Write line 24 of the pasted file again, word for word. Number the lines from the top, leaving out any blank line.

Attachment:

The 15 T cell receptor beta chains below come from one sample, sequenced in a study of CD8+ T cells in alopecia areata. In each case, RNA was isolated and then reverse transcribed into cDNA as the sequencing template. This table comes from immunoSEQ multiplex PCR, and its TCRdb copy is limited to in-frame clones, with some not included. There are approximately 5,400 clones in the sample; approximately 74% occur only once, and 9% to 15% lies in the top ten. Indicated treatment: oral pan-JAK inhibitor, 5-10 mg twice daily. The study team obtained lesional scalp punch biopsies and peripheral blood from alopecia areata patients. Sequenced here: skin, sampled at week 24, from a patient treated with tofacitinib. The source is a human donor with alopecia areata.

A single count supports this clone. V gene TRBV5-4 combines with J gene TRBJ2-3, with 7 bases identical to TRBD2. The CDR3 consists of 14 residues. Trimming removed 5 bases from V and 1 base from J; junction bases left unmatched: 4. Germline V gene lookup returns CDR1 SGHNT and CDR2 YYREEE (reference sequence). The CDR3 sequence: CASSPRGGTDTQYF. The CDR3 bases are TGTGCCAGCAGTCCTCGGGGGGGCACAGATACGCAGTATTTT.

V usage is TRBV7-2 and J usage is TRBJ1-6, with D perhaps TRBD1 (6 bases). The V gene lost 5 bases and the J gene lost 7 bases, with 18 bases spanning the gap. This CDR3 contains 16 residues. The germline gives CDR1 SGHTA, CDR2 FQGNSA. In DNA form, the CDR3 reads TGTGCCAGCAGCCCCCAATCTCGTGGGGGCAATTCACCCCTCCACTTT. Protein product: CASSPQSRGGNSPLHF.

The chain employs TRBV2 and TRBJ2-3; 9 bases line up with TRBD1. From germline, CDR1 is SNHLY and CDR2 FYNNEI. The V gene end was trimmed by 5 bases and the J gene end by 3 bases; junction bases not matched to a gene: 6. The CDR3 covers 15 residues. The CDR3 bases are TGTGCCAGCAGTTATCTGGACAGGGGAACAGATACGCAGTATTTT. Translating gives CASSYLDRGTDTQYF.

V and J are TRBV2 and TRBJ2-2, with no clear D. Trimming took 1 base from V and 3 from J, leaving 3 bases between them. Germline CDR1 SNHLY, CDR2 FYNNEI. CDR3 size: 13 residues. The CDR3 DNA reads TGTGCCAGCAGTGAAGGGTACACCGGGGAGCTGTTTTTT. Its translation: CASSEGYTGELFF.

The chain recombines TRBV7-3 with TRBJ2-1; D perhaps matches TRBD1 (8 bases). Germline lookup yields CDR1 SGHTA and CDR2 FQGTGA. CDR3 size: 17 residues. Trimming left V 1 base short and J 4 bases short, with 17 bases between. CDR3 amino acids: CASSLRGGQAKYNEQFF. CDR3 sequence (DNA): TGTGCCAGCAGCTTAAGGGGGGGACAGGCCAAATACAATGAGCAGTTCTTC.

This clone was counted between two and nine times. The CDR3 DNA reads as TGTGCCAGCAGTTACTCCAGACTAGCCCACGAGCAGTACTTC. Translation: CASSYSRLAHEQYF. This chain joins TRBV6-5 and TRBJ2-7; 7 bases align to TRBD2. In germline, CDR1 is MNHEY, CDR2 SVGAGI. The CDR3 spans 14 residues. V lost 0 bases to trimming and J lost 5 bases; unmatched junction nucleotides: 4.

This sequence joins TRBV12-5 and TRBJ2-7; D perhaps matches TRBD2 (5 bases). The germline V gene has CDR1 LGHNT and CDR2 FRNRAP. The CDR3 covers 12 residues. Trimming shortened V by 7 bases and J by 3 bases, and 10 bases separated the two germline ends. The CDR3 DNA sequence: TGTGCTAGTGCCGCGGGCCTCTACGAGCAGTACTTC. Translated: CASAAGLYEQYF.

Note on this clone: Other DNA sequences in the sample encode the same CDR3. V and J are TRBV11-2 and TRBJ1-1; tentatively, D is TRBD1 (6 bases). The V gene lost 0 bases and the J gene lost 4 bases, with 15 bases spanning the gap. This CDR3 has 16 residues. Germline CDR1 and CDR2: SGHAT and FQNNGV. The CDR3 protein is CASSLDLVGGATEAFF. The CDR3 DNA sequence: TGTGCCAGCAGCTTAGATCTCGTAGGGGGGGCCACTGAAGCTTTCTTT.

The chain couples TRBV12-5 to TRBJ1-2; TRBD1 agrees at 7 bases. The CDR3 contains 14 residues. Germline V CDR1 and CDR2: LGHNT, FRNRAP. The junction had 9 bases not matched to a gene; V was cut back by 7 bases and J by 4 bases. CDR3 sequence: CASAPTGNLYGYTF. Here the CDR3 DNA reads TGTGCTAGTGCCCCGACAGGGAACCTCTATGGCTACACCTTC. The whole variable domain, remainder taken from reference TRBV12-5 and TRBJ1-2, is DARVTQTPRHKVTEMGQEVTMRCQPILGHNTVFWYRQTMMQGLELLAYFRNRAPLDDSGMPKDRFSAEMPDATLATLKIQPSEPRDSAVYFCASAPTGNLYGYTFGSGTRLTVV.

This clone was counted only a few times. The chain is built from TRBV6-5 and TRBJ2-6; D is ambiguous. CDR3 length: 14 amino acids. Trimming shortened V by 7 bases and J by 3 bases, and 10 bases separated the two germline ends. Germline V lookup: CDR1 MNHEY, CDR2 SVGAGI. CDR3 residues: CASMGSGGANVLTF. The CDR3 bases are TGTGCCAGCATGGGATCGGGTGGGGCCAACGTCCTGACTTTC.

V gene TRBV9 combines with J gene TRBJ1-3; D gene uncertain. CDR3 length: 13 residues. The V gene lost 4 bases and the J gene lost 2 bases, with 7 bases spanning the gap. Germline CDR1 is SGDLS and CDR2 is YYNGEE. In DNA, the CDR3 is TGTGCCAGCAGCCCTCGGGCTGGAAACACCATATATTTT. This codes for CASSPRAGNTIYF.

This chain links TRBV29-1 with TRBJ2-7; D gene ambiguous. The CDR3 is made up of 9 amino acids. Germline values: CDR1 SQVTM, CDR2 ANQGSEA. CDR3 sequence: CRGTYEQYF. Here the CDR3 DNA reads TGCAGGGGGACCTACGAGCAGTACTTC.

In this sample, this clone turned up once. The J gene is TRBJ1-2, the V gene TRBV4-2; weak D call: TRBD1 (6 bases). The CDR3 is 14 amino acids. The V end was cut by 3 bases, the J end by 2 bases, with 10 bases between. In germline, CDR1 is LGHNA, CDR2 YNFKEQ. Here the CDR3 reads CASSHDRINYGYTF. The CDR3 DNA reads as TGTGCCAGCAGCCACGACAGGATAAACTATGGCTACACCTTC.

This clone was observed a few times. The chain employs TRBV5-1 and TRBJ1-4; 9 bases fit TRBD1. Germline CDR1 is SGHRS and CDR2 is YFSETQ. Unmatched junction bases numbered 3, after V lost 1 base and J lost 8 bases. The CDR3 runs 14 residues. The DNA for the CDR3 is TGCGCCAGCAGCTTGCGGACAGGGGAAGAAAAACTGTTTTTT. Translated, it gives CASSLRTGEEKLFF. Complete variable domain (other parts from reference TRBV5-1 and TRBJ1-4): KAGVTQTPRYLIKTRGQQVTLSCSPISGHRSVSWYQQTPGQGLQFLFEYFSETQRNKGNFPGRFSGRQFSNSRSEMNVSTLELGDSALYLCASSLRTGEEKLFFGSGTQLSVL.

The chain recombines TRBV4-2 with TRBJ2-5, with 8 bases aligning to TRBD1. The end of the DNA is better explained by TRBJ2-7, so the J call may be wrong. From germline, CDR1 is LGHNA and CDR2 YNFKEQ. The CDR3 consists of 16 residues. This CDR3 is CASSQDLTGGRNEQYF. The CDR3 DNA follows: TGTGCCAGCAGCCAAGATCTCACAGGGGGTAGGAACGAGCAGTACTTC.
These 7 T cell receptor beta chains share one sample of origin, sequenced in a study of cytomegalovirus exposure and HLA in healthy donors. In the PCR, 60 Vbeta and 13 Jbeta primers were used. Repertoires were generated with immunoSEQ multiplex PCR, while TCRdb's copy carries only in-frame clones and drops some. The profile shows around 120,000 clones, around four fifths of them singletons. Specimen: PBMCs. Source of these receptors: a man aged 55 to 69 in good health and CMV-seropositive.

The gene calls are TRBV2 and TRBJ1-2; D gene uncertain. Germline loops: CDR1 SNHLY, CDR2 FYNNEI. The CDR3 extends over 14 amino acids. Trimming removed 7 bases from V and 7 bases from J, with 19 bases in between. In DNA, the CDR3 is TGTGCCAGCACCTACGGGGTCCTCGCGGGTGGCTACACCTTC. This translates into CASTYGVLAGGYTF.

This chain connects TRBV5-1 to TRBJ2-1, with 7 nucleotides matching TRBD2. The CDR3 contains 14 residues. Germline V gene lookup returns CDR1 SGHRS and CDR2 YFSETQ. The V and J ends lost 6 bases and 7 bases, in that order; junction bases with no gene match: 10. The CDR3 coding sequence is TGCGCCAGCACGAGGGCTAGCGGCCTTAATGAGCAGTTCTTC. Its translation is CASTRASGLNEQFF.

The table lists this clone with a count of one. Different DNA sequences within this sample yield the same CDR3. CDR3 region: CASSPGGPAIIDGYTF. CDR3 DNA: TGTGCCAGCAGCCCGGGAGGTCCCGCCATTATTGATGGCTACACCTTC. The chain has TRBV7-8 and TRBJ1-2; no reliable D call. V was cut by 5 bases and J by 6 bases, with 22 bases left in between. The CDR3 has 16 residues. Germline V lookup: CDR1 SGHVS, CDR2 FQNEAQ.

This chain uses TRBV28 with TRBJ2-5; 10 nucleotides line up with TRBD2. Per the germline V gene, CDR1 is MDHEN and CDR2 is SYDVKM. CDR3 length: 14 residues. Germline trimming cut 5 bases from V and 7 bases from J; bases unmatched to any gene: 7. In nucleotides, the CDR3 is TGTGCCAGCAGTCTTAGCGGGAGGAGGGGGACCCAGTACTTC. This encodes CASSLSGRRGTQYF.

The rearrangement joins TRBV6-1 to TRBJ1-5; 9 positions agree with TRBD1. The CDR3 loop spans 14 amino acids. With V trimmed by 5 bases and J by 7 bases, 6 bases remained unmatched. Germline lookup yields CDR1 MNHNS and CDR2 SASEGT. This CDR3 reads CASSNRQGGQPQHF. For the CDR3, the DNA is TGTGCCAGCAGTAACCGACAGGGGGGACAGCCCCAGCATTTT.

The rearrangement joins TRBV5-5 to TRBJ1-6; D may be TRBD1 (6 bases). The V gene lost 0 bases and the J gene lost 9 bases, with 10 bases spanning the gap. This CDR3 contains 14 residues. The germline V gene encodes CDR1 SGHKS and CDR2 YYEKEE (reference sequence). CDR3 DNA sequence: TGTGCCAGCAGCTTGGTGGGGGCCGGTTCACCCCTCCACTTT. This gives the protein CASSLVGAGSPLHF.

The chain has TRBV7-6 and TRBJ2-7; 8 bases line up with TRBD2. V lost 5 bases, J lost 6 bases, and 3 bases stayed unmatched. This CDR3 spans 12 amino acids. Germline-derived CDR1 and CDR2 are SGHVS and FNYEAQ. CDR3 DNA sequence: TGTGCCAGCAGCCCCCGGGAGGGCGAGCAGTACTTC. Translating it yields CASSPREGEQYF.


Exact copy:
The chain has TRBV7-6 and TRBJ2-7; 8 bases line up with TRBD2. V lost 5 bases, J lost 6 bases, and 3 bases stayed unmatched. This CDR3 spans 12 amino acids. Germline-derived CDR1 and CDR2 are SGHVS and FNYEAQ. CDR3 DNA sequence: TGTGCCAGCAGCCCCCGGGAGGGCGAGCAGTACTTC. Translating it yields CASSPREGEQYF.